According to a recent study on best practices that was completed by the respected analysts at Madison Advisors, there is a large portion of the document industry that is getting by without the benefit of some of the basic components of a production workflow. This information confirms our own observations and conversations we've had with clients, prospective clients, and others in the document business.

Regular readers of my articles, or my book, Take This Job and Stuff It! - A Practical Guide for Document Operations Managers know that I'm not an advocate of spending tons of money to develop full-blown automated document factories. Every shop doesn't need to have a fully integrated and automated production facility to adequately meet the needs of their customers.

But that doesn't mean that you can continue to run a document center without some systematic or automatic controls. This becomes crucial as the documents you process become more personalized, more targeted, and therefore more valuable. I think it's inevitable that a good portion of the post-recession documents that get produced are going to be more complex. Document processing organizations that can't create and distribute these critical documents with the accuracy, integrity, and security that is required will see their work sent to some other shop that can meet those requirements. You could find yourself outsourced or out of business.

Are You Preparing for the Future? Or Just "Hunkered Down"?
The real tragedy is that even though right now is an ideal time to be making plans, testing processes, or comparing products, there aren't a lot of companies doing it. Sure, you might not get approval for making large capital investments today, but do you really want to wait until the recovery starts before you begin worrying that your document production workflow might not meet the needs of your internal or external customers?

An economic upturn in whatever industry in which your company is engaged is going to trigger a flurry of marketing, new product introductions, and customer acquisition efforts. The documents your company produces will still be the main communication channel to your customers, but the marketing people will have some high expectations about how they want those messages presented and integrated into the documents. Furthermore, the messages will be expected to be delivered in short order - before your competitors fire up their marketing machines and start grabbing market share.

This isn't going to be the time to find out that your clipboard-based quality control system doesn't support the 100% integrity that is required for the new documents. Expecting decades-old processes to continue to provide new flexibility and functionality is not recommended.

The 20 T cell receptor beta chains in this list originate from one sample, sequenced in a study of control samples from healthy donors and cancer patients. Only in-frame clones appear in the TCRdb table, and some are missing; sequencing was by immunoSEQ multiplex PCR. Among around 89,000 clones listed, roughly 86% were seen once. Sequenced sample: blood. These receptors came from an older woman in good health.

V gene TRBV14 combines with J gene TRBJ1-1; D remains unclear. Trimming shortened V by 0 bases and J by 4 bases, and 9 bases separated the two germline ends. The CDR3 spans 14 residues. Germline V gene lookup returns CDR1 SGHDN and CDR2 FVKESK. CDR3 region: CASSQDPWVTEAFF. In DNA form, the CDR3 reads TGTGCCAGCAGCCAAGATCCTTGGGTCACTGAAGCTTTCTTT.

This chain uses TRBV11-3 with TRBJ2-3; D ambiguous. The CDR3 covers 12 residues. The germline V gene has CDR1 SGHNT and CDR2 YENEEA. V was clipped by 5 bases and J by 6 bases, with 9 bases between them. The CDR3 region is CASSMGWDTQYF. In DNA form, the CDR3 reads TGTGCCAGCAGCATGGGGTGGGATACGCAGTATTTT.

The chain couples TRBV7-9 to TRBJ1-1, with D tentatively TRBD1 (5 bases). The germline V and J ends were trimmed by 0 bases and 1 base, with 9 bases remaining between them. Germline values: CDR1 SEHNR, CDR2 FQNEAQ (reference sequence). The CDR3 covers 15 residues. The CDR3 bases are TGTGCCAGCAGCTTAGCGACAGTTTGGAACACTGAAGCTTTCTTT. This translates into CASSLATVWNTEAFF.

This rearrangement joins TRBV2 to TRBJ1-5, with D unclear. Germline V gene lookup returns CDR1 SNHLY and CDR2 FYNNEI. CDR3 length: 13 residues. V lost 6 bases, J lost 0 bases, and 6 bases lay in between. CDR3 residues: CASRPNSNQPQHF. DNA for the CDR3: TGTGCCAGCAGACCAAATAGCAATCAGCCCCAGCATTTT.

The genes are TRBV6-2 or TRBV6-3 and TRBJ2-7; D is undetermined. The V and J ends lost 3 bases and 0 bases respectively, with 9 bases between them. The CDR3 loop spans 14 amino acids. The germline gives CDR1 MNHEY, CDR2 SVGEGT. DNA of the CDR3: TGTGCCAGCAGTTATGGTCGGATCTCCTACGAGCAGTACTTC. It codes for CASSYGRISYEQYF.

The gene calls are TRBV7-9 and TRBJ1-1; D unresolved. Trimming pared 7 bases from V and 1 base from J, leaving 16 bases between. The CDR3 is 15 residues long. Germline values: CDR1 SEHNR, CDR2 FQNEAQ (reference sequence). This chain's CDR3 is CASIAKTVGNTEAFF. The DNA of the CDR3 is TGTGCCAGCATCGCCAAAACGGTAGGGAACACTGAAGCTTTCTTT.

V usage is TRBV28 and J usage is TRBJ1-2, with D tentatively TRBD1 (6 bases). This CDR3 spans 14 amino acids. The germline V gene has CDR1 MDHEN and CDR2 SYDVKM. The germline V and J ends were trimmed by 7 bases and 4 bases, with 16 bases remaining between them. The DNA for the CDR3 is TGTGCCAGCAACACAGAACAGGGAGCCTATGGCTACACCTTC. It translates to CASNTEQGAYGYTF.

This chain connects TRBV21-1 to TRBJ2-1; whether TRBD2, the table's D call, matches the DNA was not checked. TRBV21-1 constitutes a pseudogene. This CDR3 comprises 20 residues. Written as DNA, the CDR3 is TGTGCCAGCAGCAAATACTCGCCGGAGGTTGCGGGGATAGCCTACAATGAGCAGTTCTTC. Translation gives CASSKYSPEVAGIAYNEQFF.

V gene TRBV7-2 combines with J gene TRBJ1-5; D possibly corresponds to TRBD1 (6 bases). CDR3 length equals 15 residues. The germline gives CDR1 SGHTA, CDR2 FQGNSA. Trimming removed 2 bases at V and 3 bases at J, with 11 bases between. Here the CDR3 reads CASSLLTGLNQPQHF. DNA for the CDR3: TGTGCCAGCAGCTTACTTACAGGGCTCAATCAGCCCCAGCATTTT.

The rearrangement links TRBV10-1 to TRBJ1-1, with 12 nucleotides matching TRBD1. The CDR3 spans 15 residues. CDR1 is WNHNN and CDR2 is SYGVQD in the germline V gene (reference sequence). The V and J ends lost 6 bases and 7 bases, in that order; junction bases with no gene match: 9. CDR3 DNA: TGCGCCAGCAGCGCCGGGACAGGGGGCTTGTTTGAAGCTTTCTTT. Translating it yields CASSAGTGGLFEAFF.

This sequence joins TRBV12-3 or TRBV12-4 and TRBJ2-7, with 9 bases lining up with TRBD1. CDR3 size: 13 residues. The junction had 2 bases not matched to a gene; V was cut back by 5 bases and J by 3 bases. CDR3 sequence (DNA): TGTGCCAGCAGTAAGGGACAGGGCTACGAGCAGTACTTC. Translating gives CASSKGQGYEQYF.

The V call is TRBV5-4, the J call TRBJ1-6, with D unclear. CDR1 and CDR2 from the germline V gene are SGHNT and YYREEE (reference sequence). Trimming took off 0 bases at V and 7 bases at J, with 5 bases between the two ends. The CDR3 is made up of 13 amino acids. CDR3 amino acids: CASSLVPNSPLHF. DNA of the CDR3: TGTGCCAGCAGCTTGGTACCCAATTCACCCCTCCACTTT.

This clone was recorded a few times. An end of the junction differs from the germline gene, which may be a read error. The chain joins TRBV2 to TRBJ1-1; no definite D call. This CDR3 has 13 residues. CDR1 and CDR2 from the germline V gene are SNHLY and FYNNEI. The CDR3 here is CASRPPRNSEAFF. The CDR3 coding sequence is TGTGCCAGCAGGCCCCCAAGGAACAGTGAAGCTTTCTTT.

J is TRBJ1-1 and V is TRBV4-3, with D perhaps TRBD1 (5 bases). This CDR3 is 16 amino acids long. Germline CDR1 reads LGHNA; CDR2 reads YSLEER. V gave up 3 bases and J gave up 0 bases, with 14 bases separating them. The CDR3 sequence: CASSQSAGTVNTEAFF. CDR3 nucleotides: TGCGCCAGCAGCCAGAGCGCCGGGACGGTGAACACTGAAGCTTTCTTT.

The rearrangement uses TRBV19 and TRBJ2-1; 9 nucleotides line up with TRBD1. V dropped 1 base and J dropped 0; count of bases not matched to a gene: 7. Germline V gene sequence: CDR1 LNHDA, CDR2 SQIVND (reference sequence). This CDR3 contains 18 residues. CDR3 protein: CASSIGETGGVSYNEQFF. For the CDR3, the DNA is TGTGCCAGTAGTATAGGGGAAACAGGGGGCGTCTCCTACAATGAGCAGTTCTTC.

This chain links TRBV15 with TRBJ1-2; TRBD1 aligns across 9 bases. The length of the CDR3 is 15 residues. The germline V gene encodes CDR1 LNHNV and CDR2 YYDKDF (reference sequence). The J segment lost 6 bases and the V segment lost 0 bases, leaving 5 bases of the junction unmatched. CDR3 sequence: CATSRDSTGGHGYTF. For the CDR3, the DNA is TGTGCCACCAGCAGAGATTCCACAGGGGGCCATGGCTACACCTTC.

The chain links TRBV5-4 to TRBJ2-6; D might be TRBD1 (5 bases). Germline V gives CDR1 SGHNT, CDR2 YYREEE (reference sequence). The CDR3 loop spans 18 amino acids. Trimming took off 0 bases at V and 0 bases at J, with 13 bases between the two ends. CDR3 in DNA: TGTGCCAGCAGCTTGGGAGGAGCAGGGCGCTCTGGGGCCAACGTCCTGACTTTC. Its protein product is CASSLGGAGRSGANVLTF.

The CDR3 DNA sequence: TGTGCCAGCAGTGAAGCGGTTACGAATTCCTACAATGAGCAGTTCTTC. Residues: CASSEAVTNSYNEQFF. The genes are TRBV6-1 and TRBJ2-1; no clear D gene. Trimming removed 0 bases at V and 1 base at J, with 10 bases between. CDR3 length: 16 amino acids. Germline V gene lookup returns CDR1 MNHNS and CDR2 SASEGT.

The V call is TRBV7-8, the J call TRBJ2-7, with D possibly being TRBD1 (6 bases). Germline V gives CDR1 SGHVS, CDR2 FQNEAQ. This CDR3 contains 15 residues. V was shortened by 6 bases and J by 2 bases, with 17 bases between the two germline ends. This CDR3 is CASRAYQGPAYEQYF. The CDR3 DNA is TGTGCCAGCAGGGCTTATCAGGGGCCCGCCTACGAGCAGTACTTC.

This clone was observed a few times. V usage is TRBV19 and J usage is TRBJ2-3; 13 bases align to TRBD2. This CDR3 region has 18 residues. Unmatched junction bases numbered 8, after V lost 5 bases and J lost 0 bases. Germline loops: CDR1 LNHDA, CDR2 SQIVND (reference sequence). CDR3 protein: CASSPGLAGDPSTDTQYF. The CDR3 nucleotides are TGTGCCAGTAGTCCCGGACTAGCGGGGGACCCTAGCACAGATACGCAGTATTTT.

Everyone Can Do Something!
The best strategy is different for everyone. We're urging our clients to start by talking to the rest of their organization about their document requirement predictions for the next few years. Then they should evaluate their current environment and see where there are gaps in the workflow that would prevent them from providing the service that is expected.

Once you've gathered the information necessary to predict what your future requirements might be, and you've identified the weak areas of your workflow where an upgrade or investment in new technology might be necessary, then you can start researching possible solutions. That's something that can be started today.

Get Your House in Order
But just as important, you'll want to streamline your processes, cut out any unnecessary workarounds that may have been developed over the years, and take a good hard look at the documents you produce. Relevancy and accuracy can frequently be improved. Most companies find this task difficult to do on their own. There are too many political issues, they don't feel empowered to make changes, or they've become so accustomed to the way things are that they can't see them any other way. In every case where we've been asked to help, we've overcome all those obstacles and helped our clients achieve real changes. It can be done. The manual, semi-manual, or unconnected production workflow methods that may have been sufficient in the past could be a source of frustration, delay, or errors in the future. If you're planning on delivering topnotch service past 2010, you will likely have to make some changes.

There will never be a better time to initiate those changes than right now. Before you go on to your next task for the day I encourage you to take some action; pick up the phone, write an email, or schedule a meeting, but do something to get started right away.
Mike Porter is an expert in Print and Mail operations and President of Print/Mail Consultants, an independent consulting firm that helps companies nationwide be more productive, adapt to changing requirements, and lower costs in their document operations. For more information on training, coaching, or analysis, visit or email Mike directly at